What is Permaculture / About Permaculture
Permaculture is an ecology-based design method that seeks to develop sustainable systems that fulfil the needs of both the individual, human communities and the earth in the short and long term by imitating and utilizing nature’s processes. These systems can be, for example, systems related to food and energy production, housing or the organization of economic activities.
Permaculture, originally conjoined from the words permanent agriculture, has its roots - of course in agriculture. It began as a synthesis of traditional practices with innovative ideas and combined age-old knowledge with the discoveries of modern science. Its aim was to “create systems that are ecologically-sound and economically viable, which provide for their own needs, do not exploit or pollute, and are therefore sustainable in the long term.” (Bill Mollison)
The term permaculture originates in the 1970s with Australian ecologists Bill Mollison and his graduate student David Holmgren. They gathered universal ethical principles, concepts, and methods derived from ecosystems, indigenous peoples, and other time-tested practices to create sustainable human settlements and institutions.
Later, in the 1980s, to teach the ethics, principles and foundations of permaculture, its founders came to develop and establish courses, referred to as PDC (Permaculture Design Certificate course).
Permaculture finds parallels with natural farming, disseminated by Japanese Masanobu Fukuoka. Permaculture inspired various social movements towards more socially just and ecologically healthy lives. Permaculture was even used to develop such movements such as for example Transition Towns, which was initiated by permaculturist Rob Hopkins.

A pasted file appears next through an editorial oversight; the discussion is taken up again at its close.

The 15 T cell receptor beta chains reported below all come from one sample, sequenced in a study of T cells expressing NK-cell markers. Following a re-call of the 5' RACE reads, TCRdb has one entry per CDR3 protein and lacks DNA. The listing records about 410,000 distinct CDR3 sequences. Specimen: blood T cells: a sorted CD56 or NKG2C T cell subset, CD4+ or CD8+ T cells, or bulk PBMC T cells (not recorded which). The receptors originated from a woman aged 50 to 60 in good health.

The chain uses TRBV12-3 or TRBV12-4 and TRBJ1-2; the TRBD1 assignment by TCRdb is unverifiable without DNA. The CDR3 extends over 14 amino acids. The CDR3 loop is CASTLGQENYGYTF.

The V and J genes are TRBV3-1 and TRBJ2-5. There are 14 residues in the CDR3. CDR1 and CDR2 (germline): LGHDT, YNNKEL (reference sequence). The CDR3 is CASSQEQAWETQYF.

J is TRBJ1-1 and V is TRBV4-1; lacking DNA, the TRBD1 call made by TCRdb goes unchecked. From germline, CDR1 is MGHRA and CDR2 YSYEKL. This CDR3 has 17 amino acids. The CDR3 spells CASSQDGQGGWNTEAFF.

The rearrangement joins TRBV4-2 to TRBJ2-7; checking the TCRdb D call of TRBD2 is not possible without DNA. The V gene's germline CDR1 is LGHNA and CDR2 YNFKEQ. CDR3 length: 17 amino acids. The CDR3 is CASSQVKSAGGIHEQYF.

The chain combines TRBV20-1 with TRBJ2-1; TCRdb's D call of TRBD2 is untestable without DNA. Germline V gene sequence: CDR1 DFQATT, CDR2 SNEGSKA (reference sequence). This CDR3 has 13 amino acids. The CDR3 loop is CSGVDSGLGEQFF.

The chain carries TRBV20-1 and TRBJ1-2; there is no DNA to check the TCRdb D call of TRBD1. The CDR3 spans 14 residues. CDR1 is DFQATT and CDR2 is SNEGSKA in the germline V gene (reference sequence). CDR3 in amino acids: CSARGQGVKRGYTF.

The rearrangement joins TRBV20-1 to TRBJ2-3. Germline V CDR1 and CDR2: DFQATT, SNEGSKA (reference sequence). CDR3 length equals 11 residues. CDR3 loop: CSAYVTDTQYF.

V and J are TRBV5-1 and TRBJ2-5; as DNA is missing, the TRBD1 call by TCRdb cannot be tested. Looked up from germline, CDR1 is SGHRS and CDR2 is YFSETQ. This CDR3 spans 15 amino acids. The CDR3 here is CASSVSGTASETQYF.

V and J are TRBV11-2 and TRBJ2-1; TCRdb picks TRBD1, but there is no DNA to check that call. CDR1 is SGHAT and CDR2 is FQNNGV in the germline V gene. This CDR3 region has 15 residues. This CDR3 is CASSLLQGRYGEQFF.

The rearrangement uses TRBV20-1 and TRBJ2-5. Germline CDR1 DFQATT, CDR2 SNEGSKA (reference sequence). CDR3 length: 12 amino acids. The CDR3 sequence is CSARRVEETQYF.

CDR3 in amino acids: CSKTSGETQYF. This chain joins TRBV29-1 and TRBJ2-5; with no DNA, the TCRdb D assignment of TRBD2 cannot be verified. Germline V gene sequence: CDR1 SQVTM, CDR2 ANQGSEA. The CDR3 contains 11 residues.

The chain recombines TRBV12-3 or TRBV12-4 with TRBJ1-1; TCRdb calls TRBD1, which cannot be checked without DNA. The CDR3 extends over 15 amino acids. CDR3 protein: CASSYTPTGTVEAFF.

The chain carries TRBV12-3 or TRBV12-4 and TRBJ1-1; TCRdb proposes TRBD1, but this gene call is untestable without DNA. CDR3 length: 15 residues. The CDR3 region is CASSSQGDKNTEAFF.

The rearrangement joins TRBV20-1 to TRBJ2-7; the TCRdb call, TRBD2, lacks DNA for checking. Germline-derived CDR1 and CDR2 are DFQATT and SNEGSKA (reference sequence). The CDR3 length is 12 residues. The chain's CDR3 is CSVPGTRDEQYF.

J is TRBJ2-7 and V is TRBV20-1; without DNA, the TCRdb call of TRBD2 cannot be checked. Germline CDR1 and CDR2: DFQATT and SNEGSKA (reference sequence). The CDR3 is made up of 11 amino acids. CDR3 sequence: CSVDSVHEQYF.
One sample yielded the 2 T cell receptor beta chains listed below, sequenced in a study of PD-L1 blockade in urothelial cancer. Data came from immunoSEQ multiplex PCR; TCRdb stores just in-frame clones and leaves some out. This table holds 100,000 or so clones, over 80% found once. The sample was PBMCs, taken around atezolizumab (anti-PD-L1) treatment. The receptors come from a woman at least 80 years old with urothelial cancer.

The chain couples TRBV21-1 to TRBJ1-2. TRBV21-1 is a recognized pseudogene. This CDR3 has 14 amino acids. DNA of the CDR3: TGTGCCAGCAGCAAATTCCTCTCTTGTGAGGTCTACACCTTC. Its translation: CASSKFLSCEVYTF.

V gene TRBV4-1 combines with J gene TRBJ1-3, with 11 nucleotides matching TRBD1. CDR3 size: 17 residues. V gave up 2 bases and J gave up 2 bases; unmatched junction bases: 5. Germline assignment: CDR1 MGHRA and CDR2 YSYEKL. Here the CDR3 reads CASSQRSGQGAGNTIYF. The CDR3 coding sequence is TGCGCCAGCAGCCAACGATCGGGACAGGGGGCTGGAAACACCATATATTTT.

Permaculture in Europe
Permaculture made its way to Europe in the 1980’s. Gaining in popularity for its message and way of life, many European enthusiasts began to gather together in their respective areas. For example in the United Kingdom around 1983 the first groups started to gather, share and discuss permaculture.
Since then, the evolution of the movement has spread around Europe and has reached many levels of society. Nowadays almost all countries in Europe have their own permaculture groups, association and/or institute.
Note to say, way before permaculture became a word and a phenomenon, multiple cultures, throughout time, were already using and applying parts of what it represents and were conscious of the balance with nature that humans need to attain a better life and the creative approach to it. In the modern times also in Europe there are many examples of individuals who had a perspective similar to permaculture, such as Sepp Holzer in Austria or Charles Herve-Gruyer in France.
Permaculture in the Nordic Countries
The Danish, Swedish and Norwegian permaculture associations formed a Nordic Institute of Permaculture when the International Permaculture Institute was disbanded in the 90s. The Nordic Institute was until 2020 the common basis for the Nordic permaculture diploma system and a platform for exchange in permaculture knowledge and practices. Unfortunately the Institute dissolved over a fight regarding an update of the diploma evaluation system.
Besides individual projects, once a year one of the Nordic associations (this also includes Iceland) holds the Nordic Permaculture Festival. It was held for the first time in Finland in 2016. It can be seen as the first step of the foundation of the current Finnish Permaculture Association.